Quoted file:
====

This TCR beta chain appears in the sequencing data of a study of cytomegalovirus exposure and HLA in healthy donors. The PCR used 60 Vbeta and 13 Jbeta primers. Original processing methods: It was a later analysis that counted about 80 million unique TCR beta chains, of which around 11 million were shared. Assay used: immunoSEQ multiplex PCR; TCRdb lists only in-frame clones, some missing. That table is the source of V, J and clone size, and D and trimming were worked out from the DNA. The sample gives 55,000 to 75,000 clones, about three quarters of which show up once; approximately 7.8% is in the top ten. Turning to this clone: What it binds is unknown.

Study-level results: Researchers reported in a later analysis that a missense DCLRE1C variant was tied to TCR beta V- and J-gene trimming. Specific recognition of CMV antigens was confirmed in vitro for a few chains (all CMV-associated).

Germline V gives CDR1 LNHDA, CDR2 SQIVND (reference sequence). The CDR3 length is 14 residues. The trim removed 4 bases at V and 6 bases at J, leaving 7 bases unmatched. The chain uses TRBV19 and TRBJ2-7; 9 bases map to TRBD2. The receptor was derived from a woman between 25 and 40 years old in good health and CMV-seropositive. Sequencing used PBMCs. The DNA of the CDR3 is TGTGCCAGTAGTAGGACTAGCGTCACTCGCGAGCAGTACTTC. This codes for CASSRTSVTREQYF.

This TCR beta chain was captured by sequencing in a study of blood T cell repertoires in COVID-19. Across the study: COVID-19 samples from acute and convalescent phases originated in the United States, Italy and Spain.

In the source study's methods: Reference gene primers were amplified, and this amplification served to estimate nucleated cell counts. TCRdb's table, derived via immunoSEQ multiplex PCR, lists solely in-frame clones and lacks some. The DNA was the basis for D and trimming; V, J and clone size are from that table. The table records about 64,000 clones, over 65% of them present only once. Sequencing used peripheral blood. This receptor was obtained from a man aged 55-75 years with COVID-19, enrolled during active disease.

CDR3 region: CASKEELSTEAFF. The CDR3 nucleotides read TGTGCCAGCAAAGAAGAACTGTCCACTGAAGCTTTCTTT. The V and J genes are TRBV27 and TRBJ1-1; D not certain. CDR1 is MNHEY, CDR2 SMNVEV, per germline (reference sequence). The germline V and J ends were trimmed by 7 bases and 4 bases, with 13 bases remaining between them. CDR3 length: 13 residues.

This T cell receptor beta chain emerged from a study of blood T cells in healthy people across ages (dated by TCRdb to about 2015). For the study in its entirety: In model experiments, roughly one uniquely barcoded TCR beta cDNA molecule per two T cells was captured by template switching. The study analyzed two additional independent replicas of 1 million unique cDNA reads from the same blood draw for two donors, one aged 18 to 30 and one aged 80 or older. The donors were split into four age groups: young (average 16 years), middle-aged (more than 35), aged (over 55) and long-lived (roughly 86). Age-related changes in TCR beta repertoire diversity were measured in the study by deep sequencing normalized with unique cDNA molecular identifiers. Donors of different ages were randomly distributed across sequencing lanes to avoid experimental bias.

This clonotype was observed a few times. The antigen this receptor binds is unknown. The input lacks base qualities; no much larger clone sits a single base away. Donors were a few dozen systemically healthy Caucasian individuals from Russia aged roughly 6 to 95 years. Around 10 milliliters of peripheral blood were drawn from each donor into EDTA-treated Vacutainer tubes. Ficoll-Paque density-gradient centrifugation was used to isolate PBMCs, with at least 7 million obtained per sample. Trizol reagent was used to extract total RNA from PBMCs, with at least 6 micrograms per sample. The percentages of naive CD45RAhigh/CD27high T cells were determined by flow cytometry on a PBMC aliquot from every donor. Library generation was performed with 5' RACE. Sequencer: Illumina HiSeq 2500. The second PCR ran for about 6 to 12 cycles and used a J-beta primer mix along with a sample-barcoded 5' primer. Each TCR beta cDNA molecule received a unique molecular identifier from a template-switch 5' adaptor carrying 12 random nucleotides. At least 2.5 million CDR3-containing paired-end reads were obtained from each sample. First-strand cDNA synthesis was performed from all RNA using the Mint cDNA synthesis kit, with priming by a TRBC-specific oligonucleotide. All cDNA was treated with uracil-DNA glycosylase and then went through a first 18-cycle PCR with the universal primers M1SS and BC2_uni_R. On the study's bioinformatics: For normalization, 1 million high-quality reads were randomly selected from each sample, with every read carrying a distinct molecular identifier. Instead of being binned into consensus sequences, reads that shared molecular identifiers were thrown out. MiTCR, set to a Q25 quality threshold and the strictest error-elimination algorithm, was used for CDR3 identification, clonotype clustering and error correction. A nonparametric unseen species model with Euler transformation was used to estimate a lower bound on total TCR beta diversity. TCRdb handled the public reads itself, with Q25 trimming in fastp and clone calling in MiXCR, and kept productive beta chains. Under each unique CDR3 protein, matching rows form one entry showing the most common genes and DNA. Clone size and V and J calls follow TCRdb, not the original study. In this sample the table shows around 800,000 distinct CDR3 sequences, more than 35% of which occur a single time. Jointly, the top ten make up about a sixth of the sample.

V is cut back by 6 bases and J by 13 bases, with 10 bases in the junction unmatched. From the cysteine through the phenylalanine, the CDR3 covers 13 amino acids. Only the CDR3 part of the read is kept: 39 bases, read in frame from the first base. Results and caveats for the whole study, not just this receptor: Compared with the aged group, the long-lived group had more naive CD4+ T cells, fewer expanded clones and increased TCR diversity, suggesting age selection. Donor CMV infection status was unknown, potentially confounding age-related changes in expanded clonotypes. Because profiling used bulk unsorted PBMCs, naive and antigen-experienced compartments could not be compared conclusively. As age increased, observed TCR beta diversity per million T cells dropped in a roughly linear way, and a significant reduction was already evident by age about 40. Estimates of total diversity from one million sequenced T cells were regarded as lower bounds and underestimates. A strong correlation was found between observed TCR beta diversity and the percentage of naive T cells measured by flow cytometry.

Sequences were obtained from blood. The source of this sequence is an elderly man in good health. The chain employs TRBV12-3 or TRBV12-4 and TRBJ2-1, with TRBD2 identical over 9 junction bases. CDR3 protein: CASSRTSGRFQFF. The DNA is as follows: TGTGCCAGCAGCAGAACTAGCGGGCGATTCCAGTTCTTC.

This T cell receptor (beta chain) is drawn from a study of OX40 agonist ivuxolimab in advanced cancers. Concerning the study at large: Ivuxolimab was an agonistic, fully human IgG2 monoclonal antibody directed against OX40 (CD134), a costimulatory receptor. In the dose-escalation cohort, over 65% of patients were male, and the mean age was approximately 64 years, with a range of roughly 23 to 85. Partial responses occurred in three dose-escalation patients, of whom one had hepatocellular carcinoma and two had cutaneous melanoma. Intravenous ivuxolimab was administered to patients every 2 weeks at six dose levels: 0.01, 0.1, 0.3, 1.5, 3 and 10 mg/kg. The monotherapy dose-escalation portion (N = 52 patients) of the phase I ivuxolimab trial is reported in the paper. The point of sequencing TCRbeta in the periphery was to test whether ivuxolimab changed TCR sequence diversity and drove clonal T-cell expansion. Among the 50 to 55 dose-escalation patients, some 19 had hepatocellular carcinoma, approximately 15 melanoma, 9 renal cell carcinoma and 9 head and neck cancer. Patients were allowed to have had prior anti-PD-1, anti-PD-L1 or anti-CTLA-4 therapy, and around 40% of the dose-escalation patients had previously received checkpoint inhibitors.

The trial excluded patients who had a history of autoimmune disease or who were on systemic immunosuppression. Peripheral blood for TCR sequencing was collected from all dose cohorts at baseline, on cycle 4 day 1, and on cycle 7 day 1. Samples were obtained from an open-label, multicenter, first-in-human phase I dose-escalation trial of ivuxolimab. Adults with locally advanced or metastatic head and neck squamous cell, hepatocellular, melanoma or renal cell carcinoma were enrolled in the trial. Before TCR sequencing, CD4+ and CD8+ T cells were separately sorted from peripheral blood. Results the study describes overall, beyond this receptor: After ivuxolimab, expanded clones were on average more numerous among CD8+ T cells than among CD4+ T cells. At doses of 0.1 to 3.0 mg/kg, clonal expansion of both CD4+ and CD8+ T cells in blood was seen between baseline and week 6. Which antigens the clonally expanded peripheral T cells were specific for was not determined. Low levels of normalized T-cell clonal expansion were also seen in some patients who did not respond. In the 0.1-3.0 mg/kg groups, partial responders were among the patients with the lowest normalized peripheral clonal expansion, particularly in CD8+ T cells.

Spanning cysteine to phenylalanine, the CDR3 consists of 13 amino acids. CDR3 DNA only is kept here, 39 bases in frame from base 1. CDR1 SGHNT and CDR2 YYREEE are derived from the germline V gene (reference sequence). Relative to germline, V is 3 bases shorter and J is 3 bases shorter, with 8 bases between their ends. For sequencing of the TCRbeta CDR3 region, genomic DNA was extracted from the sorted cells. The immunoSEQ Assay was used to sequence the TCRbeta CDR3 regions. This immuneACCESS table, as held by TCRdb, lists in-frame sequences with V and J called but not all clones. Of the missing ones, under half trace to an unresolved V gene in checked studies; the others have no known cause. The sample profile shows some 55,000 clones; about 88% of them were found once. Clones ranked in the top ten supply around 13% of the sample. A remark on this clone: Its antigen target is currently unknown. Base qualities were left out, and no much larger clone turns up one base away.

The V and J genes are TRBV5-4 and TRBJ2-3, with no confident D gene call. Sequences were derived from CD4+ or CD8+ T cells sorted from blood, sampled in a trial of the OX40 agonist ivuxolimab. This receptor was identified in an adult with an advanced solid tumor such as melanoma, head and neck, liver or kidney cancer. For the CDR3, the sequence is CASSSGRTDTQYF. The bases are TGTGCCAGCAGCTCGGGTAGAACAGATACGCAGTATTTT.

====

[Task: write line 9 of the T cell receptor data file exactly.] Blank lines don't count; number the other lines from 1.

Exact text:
V is cut back by 6 bases and J by 13 bases, with 10 bases in the junction unmatched. From the cysteine through the phenylalanine, the CDR3 covers 13 amino acids. Only the CDR3 part of the read is kept: 39 bases, read in frame from the first base. Results and caveats for the whole study, not just this receptor: Compared with the aged group, the long-lived group had more naive CD4+ T cells, fewer expanded clones and increased TCR diversity, suggesting age selection. Donor CMV infection status was unknown, potentially confounding age-related changes in expanded clonotypes. Because profiling used bulk unsorted PBMCs, naive and antigen-experienced compartments could not be compared conclusively. As age increased, observed TCR beta diversity per million T cells dropped in a roughly linear way, and a significant reduction was already evident by age about 40. Estimates of total diversity from one million sequenced T cells were regarded as lower bounds and underestimates. A strong correlation was found between observed TCR beta diversity and the percentage of naive T cells measured by flow cytometry.